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Shall I tell my mentor? Exploring the mentor-student relationship and its impact on students’ raising concerns on clinical placement

Brown, Patricia, Jones, Aled and Davies, Jane 2020. Shall I tell my mentor? Exploring the mentor-student relationship and its impact on students’ raising concerns on clinical placement. Journal of Clinical Nursing 29 (17-18) , pp. 3298-3310. 10.1111/jocn.15356

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Abstract

Aims To explore student nurses' and nurse mentors' perceptions and experiences of raising concerns on clinical placement and the influence (if any) of their relationship on this process. A secondary aim is to consider the above, from a regulatory perspective in light of current literature and policy developments. Background Raising concerns whilst on clinical placement has been shown to be challenging for student nurses internationally. Registered nurses in the UK (in this case called “nurse mentors”) facilitate learning and assessment in practice. However, limited research exists on the influence of the relationship between the nurse mentor and student nurse on the raising concerns process. Design A qualitative approach was used to undertake secondary thematic analysis of interview data. The primary data set was generated during a PhD study, focusing on the mentor–student dynamic and the possible influence of this relationship on students' raising concerns. Methods 30 individual semi‐structured interviews were subjected to concurrent and thematic analysis. Interviews were undertaken with student nurses (n = 16) and nurse mentors (n = 14) between April 2016–January 2018. The COREQ 32‐item checklist was used during the preparation of this article. Findings The following three interrelated analytical themes were generated from the data, “developing a mentor‐student relationship," “keeping your mentor sweet” and “the mentor role in the raising concerns process.” Conclusion Our analysis of participants' experiences and perceptions offers an original contribution to understanding the factors associated with student nurses raising concerns in practice. Student nurses and most mentors believed that students should be encouraged and supported to raise concerns, but students' decisions were strongly influenced by their perceptions of the immediate interpersonal and educational context. Similar barriers to raising concerns have been shown to exist regardless of geographical boundaries, therefore the findings of this study are nationally and internationally relevant.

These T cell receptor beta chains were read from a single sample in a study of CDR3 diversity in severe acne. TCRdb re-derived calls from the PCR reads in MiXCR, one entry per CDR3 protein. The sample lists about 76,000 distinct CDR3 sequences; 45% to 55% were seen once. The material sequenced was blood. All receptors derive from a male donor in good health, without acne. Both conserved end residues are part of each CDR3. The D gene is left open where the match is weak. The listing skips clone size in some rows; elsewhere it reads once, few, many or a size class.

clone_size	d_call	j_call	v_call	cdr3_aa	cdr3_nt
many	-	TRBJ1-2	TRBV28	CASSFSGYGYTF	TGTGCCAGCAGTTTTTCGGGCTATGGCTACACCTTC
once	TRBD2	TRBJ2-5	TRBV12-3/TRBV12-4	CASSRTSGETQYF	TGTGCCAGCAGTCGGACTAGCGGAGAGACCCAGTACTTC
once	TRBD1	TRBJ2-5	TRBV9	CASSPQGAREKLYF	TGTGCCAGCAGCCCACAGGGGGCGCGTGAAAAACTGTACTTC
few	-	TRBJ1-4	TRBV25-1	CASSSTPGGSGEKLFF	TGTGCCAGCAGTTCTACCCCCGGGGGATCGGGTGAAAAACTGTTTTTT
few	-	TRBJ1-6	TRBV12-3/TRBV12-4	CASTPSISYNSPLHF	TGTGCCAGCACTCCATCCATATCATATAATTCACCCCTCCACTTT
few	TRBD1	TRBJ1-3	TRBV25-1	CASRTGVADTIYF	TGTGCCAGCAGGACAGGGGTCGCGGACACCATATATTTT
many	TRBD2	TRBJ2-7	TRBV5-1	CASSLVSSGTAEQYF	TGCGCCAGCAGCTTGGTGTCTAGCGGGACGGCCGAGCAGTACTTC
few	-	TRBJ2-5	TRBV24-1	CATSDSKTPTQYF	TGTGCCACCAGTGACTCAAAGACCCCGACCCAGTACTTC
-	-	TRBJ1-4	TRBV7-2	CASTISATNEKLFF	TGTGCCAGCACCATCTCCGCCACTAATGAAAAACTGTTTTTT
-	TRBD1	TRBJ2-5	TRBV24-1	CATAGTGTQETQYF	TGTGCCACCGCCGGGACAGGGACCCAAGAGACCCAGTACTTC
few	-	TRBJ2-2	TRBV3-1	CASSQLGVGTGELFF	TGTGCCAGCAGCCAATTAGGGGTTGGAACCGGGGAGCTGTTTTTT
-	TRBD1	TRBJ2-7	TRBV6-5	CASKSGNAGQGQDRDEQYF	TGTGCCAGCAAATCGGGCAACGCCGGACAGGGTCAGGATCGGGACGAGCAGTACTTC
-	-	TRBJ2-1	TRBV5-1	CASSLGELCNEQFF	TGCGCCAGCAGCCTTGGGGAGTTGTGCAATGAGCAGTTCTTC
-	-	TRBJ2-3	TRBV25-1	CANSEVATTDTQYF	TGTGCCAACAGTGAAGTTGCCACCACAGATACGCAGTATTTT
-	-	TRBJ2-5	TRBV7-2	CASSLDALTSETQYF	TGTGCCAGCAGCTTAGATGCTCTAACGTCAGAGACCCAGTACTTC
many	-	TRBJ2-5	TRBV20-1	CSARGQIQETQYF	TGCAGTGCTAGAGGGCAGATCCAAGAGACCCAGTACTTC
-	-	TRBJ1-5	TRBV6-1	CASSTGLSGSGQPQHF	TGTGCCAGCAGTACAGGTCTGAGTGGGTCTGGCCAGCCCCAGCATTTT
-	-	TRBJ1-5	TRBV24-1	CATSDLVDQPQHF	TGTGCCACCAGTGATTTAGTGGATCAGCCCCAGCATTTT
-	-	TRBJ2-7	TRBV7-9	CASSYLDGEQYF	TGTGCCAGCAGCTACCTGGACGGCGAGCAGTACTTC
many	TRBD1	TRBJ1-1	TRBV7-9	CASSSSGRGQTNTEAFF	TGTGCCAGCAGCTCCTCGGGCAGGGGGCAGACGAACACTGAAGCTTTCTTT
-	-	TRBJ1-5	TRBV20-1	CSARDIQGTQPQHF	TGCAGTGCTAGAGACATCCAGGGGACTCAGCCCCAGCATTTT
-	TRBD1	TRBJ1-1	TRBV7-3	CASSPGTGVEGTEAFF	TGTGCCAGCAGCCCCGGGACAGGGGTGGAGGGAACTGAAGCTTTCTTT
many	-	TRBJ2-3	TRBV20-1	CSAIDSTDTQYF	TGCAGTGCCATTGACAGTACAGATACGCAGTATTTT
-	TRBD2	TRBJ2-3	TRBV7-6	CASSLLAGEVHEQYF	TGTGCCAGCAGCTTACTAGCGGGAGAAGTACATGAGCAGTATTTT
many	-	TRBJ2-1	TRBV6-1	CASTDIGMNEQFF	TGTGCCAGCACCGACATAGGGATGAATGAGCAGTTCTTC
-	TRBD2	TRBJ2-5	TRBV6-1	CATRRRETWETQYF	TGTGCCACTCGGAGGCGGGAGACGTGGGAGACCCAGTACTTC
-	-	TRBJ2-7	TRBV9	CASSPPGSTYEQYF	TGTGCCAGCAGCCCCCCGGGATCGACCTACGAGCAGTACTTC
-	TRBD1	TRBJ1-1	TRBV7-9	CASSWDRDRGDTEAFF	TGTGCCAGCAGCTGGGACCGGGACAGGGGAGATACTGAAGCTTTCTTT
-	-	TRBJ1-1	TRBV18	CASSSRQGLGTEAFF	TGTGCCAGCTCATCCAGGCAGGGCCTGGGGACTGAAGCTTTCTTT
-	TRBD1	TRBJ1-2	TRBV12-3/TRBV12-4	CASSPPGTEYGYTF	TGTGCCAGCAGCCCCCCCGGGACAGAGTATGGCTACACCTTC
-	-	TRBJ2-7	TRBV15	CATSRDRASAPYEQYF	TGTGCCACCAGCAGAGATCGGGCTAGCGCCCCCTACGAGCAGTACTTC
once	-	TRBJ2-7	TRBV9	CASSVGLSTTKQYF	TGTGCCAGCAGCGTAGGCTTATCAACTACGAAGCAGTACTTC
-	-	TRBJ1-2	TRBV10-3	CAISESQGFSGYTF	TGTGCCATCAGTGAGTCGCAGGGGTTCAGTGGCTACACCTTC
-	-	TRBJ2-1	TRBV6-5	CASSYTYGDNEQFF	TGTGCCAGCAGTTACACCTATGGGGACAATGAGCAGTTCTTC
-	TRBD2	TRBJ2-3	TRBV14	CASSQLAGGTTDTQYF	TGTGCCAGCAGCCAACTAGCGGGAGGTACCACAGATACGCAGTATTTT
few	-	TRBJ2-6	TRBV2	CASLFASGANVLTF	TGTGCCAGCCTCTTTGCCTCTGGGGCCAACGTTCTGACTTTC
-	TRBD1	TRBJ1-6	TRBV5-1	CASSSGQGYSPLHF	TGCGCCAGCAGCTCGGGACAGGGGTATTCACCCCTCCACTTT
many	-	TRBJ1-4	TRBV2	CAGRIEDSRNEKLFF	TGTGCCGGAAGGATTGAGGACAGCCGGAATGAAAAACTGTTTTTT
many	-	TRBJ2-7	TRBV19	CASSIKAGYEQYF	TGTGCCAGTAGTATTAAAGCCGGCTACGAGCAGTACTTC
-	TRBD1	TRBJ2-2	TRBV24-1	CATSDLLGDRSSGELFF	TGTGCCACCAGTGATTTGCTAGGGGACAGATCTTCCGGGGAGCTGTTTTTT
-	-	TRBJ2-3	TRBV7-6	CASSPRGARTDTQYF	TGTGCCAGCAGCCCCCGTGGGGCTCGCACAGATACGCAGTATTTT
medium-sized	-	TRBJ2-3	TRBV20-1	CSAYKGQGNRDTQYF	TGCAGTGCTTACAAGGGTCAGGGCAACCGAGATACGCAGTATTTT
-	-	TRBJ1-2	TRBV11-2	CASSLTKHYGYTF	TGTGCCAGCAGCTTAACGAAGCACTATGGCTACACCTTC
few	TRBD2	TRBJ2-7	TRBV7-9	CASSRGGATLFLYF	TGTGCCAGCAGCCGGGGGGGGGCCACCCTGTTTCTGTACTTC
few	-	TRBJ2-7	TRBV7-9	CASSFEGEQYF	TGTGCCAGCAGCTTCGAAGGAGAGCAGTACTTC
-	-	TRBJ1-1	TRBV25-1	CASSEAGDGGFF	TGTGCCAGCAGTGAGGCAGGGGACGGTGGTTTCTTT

Item Type: Article
Date Type: Publication
Status: Published
Schools: Healthcare Sciences
Publisher: Wiley
ISSN: 0962-1067
Date of First Compliant Deposit: 14 August 2020
Date of Acceptance: 9 May 2020
Last Modified: 17 Aug 2020 12:00
URI: http://orca.cf.ac.uk/id/eprint/134210

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